DescriptionDeleuze and Derrida’s philosophical friendship, though somewhat distant, was queerly convivial in character. Their mutual hostility towards conceptual stasis, overly linear approaches to temporality and excessively centered notions of the subject targeted a number of common philosophical opponents - and they were likewise united in their affirmation of difference. However, as might be expected of any post-structural alliance, this apparent unity of purpose arose out of some seemingly incommensurable tensions: Deleuze’s mode of ontological enquiry squared poorly with Derrida’s rejection of metaphysics; Deleuze’s positive engagement with the sciences, and his prioritisation of material-sensation sat awkwardly with Derrida’s more pervasively textual and somewhat idealist orientation; and Deleuze’s development of an impersonal concept of Husserlian expression served to check Derrida’s rather more stringent and single minded rejection of phenomenological presentism.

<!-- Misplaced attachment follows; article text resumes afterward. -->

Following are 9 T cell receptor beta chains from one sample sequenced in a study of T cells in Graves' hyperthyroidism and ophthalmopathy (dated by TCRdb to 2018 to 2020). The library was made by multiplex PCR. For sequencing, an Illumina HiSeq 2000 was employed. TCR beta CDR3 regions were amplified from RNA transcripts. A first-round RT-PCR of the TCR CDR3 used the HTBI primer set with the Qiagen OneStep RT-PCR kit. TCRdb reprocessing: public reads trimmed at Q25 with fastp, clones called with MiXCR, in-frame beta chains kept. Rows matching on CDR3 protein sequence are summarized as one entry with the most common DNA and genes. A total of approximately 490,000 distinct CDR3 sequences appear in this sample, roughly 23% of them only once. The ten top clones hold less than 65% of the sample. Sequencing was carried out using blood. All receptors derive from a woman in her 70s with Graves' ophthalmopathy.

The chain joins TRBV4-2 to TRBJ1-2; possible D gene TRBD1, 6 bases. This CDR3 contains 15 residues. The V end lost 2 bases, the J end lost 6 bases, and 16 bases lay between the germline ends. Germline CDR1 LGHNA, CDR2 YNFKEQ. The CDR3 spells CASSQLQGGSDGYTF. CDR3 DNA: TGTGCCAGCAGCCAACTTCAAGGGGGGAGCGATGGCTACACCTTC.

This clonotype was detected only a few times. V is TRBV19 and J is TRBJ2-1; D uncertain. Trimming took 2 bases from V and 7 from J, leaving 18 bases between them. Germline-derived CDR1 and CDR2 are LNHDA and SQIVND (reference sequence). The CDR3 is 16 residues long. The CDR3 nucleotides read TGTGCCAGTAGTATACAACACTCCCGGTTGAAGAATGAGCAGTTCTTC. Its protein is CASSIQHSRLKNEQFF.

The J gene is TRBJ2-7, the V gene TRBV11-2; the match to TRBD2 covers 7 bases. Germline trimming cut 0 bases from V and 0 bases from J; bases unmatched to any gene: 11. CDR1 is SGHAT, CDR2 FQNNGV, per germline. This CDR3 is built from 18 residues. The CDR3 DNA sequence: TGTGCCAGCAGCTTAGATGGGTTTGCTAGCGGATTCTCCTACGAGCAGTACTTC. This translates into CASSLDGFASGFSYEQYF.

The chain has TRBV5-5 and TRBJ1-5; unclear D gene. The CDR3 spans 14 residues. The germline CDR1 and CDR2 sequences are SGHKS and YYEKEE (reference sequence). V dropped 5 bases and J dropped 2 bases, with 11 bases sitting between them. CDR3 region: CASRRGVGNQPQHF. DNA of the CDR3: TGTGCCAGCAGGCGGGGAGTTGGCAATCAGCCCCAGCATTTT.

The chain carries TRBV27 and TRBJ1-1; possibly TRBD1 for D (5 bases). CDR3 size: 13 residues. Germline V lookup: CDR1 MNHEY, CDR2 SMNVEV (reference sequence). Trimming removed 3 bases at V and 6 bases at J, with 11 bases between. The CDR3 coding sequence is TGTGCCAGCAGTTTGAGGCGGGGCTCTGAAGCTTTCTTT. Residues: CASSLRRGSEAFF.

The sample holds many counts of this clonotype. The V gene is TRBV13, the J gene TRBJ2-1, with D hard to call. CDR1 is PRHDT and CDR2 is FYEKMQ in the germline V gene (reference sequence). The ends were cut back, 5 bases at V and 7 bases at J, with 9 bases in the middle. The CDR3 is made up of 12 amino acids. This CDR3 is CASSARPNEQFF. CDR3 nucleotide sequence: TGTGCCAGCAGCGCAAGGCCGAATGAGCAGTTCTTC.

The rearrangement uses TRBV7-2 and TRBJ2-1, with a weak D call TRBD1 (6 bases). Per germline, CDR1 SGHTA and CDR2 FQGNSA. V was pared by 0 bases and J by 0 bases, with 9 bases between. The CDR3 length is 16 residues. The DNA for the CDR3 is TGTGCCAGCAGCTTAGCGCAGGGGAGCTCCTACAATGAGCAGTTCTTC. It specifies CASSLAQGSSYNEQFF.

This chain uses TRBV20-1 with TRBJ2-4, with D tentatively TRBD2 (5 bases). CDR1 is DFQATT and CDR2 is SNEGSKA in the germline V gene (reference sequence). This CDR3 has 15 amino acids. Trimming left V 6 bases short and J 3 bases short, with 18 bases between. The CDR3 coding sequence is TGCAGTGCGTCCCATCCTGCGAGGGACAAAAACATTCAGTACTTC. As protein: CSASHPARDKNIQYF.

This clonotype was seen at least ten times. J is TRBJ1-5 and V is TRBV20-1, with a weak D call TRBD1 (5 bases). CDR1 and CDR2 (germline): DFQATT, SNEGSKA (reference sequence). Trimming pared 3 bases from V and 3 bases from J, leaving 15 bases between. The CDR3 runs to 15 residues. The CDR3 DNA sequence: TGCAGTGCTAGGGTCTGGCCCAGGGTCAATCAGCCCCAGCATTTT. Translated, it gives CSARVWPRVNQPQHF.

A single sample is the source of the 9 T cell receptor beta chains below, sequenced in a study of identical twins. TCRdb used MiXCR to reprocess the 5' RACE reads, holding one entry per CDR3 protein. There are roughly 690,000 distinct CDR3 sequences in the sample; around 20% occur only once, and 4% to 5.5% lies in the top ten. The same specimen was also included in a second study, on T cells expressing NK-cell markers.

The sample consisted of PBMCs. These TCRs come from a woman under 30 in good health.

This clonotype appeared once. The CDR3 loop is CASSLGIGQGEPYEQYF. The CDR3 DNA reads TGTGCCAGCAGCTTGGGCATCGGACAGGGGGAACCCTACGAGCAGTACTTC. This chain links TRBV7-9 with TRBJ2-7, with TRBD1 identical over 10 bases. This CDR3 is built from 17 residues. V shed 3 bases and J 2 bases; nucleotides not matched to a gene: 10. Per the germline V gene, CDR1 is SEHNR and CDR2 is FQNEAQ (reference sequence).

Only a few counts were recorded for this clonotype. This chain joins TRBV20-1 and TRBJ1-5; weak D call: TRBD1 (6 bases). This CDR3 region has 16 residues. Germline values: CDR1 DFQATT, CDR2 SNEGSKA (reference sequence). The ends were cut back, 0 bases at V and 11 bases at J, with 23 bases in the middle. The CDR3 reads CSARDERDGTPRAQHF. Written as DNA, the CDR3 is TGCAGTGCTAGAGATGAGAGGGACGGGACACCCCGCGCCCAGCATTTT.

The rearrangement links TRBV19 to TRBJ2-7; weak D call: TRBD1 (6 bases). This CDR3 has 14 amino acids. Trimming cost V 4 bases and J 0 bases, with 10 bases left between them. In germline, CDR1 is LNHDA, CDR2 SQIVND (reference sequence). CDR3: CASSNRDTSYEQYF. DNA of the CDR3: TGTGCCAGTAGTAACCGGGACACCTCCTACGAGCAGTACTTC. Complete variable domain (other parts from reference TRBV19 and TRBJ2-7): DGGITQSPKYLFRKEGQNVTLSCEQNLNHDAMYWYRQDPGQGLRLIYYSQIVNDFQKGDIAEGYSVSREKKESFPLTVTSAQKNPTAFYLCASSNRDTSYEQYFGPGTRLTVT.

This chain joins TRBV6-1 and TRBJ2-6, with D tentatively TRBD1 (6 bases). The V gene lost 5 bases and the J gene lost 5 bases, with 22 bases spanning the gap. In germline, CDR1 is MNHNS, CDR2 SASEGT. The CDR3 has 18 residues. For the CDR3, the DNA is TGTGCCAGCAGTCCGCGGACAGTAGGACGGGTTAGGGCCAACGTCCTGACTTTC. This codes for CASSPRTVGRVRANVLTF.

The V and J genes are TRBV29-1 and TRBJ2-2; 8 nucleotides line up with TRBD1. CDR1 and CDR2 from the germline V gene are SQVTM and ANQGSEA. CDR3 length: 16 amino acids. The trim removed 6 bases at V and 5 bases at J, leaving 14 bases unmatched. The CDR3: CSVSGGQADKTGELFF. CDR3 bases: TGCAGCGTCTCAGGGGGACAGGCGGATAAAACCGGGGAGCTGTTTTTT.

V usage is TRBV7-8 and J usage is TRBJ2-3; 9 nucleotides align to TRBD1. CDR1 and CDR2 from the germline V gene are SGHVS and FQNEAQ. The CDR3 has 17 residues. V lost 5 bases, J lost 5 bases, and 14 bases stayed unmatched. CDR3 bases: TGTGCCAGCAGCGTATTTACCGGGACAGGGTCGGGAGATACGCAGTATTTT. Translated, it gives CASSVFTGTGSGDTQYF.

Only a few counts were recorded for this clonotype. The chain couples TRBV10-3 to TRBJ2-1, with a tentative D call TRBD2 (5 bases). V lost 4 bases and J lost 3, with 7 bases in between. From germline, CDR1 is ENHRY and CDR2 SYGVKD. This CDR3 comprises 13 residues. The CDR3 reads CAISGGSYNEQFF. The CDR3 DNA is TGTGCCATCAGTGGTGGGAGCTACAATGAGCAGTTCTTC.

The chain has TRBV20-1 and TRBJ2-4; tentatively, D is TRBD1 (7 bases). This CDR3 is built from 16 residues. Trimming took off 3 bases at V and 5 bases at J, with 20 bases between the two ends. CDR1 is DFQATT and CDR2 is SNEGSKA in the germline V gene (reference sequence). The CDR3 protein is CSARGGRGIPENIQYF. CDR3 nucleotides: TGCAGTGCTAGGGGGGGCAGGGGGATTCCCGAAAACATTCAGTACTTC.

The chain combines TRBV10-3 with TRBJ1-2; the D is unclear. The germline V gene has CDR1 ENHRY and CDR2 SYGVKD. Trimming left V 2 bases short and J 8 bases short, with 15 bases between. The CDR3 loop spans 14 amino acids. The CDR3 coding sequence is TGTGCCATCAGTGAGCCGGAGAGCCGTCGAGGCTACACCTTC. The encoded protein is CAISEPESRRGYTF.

However, despite his veneration of art, creativity and material-sensation, it is important to remember that, like Derrida, Deleuze was predominately a writer – albeit a writer with an at once affective, performative and corporeal agenda. Indeed, when taken at face value, it would seem to be Derrida who most fully explored the artistic potentialities of experimental writing. Deleuze’s emphasis upon performativity, emergence, and onto-genetic construction nevertheless serves to extend and supplement the Derridean account of textuality by exposing its neglect of the process of writing. In so doing it foregrounds the potential for Deleuzo-Derridean thought to instantiate a genuinely aesthetico-conceptual image of thought. This paper attempts to determine the extent to which assemblages of conceptual, aesthetic and performative practice inspired by Deleuzo-Derridean thought might fulfill the promise of artistic research.
|22 Nov 2017
|2nd International Conference on Deleuze and Artistic Research: Aberrant Nuptials
|Degree of Recognition
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Activity: Talk or presentation types › Oral presentation
Research output: Non-textual form › Artefact